Monday, October 3, 2016

Facing the Music

The list of all of the musical instruments I have attempted to learn how to play is both long and strange.  It all began with the shining glockenspiel, then an unplayable cardboard cowboy guitar, next came the horrid silver clarinet, the dusty upright piano in the church dining room, the nylon string guitar when I was a college freshman, the Guild six string guitar, the handcrafted Appalachian dulcimer, the former four-string banjo refashioned into a five string banjo, the kid’s tom-tom, the nickel doumbek, and finally yet another guitar complete with an auto tuner.

A relative gave me the glockenspiel when I was nine and I had some fun trying to play it but lost interest fairly quickly. Although it did have pretty red and gold tassels.

Cowboy, Lassie & Hilton are my audience.
The cardboard guitar from Sears Roebuck was a Christmas present when I was ten.   Elvis had taken the country by storm and I was a huge fan.  I wanted to be Elvis (or a singing cowboy).  But as mentioned before, the guitar was unplayable and un-tunable – a mere prop.

When I was twelve we were impelled to choose an instrument and be in the junior band.  Our school has an award winning senior marching band that travelled all over the state so they always needed up and coming members.  I chose the slide trombone.  The teacher kindly pointed out “girls do not play the slide trombone” and handed me the clarinet.   I remember only a few lessons because he was trying to teach us how to read music at the same time.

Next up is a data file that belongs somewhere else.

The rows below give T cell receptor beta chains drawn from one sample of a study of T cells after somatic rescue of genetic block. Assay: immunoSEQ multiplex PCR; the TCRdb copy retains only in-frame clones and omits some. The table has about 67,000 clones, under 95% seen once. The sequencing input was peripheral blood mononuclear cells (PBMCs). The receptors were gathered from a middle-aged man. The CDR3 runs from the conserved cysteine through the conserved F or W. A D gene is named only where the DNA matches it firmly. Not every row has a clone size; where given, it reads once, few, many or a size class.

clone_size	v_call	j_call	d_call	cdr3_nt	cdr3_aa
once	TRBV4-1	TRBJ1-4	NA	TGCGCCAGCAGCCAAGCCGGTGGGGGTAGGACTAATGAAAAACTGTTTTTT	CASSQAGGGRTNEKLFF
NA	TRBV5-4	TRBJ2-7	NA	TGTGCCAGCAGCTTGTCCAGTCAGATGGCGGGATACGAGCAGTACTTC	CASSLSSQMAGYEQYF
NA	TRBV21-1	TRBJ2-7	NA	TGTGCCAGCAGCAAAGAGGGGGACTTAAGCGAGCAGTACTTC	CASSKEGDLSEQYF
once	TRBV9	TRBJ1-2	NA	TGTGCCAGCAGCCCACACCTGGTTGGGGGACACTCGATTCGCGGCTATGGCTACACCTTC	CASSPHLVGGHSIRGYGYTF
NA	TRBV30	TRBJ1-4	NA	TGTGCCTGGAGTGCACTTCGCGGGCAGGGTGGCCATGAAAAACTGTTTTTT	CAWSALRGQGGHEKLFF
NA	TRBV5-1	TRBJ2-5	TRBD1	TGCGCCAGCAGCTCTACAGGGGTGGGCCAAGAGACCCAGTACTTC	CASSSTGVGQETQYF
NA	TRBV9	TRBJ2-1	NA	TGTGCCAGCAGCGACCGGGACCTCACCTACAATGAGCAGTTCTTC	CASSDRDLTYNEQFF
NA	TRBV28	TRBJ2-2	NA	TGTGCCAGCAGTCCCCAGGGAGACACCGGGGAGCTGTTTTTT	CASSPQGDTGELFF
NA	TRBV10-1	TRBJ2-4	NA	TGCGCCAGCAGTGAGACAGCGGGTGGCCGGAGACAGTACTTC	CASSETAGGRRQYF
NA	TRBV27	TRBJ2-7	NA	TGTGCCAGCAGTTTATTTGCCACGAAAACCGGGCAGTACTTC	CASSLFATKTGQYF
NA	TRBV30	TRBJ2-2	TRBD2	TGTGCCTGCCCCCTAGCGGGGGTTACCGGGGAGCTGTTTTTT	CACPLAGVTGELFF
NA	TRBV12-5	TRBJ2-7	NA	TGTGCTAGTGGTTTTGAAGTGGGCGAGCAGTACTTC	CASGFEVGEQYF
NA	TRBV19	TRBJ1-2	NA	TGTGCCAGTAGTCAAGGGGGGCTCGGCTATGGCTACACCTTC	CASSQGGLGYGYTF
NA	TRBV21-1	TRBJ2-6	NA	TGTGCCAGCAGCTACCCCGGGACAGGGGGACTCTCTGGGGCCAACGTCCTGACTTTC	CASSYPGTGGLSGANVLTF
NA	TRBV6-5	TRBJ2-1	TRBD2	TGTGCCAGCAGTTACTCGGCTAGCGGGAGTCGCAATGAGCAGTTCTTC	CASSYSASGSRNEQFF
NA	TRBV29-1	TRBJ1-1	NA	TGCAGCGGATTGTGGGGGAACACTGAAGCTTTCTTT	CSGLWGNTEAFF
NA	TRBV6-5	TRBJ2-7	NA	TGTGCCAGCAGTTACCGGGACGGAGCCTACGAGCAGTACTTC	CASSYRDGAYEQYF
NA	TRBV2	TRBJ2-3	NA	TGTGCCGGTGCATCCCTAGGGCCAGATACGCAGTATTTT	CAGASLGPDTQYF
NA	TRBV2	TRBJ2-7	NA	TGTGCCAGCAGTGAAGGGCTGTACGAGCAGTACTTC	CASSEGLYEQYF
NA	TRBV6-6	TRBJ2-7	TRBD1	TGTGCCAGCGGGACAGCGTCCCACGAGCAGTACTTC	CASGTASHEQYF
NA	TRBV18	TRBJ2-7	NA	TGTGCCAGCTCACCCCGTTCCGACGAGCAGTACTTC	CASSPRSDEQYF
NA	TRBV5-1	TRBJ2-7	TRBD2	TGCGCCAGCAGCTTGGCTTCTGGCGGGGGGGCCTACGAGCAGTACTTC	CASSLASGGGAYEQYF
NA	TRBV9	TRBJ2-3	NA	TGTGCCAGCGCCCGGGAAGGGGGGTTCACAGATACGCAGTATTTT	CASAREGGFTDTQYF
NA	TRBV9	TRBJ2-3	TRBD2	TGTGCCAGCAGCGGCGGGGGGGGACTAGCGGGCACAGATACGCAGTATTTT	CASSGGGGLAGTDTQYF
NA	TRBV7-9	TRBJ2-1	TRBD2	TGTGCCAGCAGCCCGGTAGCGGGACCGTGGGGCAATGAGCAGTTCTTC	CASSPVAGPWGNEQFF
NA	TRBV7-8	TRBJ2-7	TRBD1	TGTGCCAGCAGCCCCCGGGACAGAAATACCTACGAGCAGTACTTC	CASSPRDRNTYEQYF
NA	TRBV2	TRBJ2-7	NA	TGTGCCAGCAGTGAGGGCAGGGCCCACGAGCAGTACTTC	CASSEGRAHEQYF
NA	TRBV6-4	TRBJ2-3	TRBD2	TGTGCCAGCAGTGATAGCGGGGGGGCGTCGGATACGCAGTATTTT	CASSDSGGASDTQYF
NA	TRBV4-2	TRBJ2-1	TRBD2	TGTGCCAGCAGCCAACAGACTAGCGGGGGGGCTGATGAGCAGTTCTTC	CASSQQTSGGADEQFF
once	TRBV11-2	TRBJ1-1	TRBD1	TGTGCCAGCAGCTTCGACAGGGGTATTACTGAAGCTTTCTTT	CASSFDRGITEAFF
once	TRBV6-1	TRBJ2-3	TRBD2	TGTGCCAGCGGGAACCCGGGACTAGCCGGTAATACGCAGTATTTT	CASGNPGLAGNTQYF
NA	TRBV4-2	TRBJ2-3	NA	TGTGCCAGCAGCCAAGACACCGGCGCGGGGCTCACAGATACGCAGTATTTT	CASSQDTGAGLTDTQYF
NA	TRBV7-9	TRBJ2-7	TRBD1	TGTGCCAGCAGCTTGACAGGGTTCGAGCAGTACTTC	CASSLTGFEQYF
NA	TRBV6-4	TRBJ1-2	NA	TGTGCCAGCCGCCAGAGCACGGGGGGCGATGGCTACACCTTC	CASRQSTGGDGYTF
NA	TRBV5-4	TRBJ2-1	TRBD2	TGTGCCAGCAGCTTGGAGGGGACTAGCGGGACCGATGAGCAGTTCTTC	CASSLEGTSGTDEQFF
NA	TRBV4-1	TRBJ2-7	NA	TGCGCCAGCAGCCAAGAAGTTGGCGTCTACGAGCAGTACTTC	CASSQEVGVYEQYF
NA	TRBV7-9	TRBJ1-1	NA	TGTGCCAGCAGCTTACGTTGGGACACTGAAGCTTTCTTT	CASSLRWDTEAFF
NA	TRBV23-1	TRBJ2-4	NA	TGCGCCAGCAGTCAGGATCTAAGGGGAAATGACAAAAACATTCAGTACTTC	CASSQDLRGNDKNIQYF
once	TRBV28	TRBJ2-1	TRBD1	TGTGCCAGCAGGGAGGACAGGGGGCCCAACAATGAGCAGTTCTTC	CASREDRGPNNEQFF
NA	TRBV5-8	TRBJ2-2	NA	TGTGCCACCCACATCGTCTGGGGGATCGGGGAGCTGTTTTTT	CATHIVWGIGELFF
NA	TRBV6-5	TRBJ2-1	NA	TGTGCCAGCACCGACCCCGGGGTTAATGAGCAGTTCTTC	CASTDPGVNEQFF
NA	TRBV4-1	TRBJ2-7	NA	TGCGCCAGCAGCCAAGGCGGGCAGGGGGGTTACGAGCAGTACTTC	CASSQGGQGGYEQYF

My mother was really excited to have a musician in the family and immediately set up what she called the Music Room.  It was a tiny room off of the second living room which she decorated with musical items like famous paintings of musicians and the like.  She forced me to go in there every day and then she hid in the kitchen trying not to howl with laughter as I squeaked and squawked away on that hated thing.
I made it as far in this endeavor as the first recital and it was agreed upon by all concerned that my time was best spent elsewhere.  But not before we had to buy the uniform - shiny white satin dress shirt, pleated trousers and a purple satin tie.  Ugh.

Which is more awful - the bangs, the glasses or the uniform?
My best friend Mary had taken piano lessons and she and I had fun playing around on that upright in the church.  It had not been tuned in years but we banged away on the usual tunes – "Chopsticks", "Heart and Soul", and I even tried picking out the notes of a few hymns from the hymnbook.  The only one I remember is making a small success of the first few chords of “Holy, Holy, Holy”.  Real lessons might have helped me but it was an expense we could not afford.

When the Great Folk Scare hit in the sixties I found myself enamored by Bob Dylan and Joan Baez and I longed for a real guitar.  I met Paul in my first year of college and since he played guitar, I saved up my pennies and he took me to a music store and helped me pick out the best one I could afford.  It had nylon strings and was very hard to play but he taught me some chords and we worked out charts for a few folk songs.  I labored away at that thing for a couple of years with little success.  I developed callouses on the tips of my fingers but that was about it.